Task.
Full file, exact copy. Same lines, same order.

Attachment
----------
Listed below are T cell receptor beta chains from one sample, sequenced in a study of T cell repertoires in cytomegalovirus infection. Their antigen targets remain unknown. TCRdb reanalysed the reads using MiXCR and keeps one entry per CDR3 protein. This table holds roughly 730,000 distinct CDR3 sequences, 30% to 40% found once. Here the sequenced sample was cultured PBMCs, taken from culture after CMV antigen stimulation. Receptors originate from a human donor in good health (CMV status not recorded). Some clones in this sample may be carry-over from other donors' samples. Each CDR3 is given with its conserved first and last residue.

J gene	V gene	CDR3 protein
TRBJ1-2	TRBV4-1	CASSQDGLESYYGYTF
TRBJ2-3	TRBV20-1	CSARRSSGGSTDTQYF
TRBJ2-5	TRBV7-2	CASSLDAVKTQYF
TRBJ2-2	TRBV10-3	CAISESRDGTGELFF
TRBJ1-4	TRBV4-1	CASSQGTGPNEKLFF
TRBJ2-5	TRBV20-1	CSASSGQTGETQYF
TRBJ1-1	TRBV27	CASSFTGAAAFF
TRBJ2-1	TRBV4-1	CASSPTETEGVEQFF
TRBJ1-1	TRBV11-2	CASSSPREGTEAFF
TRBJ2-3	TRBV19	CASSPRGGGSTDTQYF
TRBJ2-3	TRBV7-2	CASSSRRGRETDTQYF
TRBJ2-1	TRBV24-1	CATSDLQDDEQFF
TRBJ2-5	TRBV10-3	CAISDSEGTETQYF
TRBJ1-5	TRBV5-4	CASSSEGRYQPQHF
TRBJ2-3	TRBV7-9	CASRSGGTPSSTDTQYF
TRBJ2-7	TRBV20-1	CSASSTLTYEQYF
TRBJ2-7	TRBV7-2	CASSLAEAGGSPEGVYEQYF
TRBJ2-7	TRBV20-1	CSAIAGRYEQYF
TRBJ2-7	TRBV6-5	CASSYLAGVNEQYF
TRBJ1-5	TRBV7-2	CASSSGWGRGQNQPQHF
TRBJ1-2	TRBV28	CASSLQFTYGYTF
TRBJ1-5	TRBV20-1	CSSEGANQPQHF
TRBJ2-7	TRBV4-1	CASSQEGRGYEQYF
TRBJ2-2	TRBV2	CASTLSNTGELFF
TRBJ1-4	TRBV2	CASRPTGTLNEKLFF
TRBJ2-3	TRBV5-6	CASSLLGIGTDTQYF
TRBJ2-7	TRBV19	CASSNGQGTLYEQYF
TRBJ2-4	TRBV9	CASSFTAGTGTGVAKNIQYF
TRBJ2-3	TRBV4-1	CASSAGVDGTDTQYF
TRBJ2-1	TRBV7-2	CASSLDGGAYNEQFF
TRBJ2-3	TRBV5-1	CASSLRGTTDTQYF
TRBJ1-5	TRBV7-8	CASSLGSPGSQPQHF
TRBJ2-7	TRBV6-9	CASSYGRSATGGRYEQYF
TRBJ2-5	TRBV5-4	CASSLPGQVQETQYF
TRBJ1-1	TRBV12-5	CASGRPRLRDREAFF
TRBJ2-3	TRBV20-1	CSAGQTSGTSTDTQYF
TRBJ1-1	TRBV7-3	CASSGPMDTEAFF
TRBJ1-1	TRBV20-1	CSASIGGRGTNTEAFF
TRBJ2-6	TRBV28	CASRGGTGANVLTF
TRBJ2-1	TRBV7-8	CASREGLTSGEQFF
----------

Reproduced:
Listed below are T cell receptor beta chains from one sample, sequenced in a study of T cell repertoires in cytomegalovirus infection. Their antigen targets remain unknown. TCRdb reanalysed the reads using MiXCR and keeps one entry per CDR3 protein. This table holds roughly 730,000 distinct CDR3 sequences, 30% to 40% found once. Here the sequenced sample was cultured PBMCs, taken from culture after CMV antigen stimulation. Receptors originate from a human donor in good health (CMV status not recorded). Some clones in this sample may be carry-over from other donors' samples. Each CDR3 is given with its conserved first and last residue.

J gene	V gene	CDR3 protein
TRBJ1-2	TRBV4-1	CASSQDGLESYYGYTF
TRBJ2-3	TRBV20-1	CSARRSSGGSTDTQYF
TRBJ2-5	TRBV7-2	CASSLDAVKTQYF
TRBJ2-2	TRBV10-3	CAISESRDGTGELFF
TRBJ1-4	TRBV4-1	CASSQGTGPNEKLFF
TRBJ2-5	TRBV20-1	CSASSGQTGETQYF
TRBJ1-1	TRBV27	CASSFTGAAAFF
TRBJ2-1	TRBV4-1	CASSPTETEGVEQFF
TRBJ1-1	TRBV11-2	CASSSPREGTEAFF
TRBJ2-3	TRBV19	CASSPRGGGSTDTQYF
TRBJ2-3	TRBV7-2	CASSSRRGRETDTQYF
TRBJ2-1	TRBV24-1	CATSDLQDDEQFF
TRBJ2-5	TRBV10-3	CAISDSEGTETQYF
TRBJ1-5	TRBV5-4	CASSSEGRYQPQHF
TRBJ2-3	TRBV7-9	CASRSGGTPSSTDTQYF
TRBJ2-7	TRBV20-1	CSASSTLTYEQYF
TRBJ2-7	TRBV7-2	CASSLAEAGGSPEGVYEQYF
TRBJ2-7	TRBV20-1	CSAIAGRYEQYF
TRBJ2-7	TRBV6-5	CASSYLAGVNEQYF
TRBJ1-5	TRBV7-2	CASSSGWGRGQNQPQHF
TRBJ1-2	TRBV28	CASSLQFTYGYTF
TRBJ1-5	TRBV20-1	CSSEGANQPQHF
TRBJ2-7	TRBV4-1	CASSQEGRGYEQYF
TRBJ2-2	TRBV2	CASTLSNTGELFF
TRBJ1-4	TRBV2	CASRPTGTLNEKLFF
TRBJ2-3	TRBV5-6	CASSLLGIGTDTQYF
TRBJ2-7	TRBV19	CASSNGQGTLYEQYF
TRBJ2-4	TRBV9	CASSFTAGTGTGVAKNIQYF
TRBJ2-3	TRBV4-1	CASSAGVDGTDTQYF
TRBJ2-1	TRBV7-2	CASSLDGGAYNEQFF
TRBJ2-3	TRBV5-1	CASSLRGTTDTQYF
TRBJ1-5	TRBV7-8	CASSLGSPGSQPQHF
TRBJ2-7	TRBV6-9	CASSYGRSATGGRYEQYF
TRBJ2-5	TRBV5-4	CASSLPGQVQETQYF
TRBJ1-1	TRBV12-5	CASGRPRLRDREAFF
TRBJ2-3	TRBV20-1	CSAGQTSGTSTDTQYF
TRBJ1-1	TRBV7-3	CASSGPMDTEAFF
TRBJ1-1	TRBV20-1	CSASIGGRGTNTEAFF
TRBJ2-6	TRBV28	CASRGGTGANVLTF
TRBJ2-1	TRBV7-8	CASREGLTSGEQFF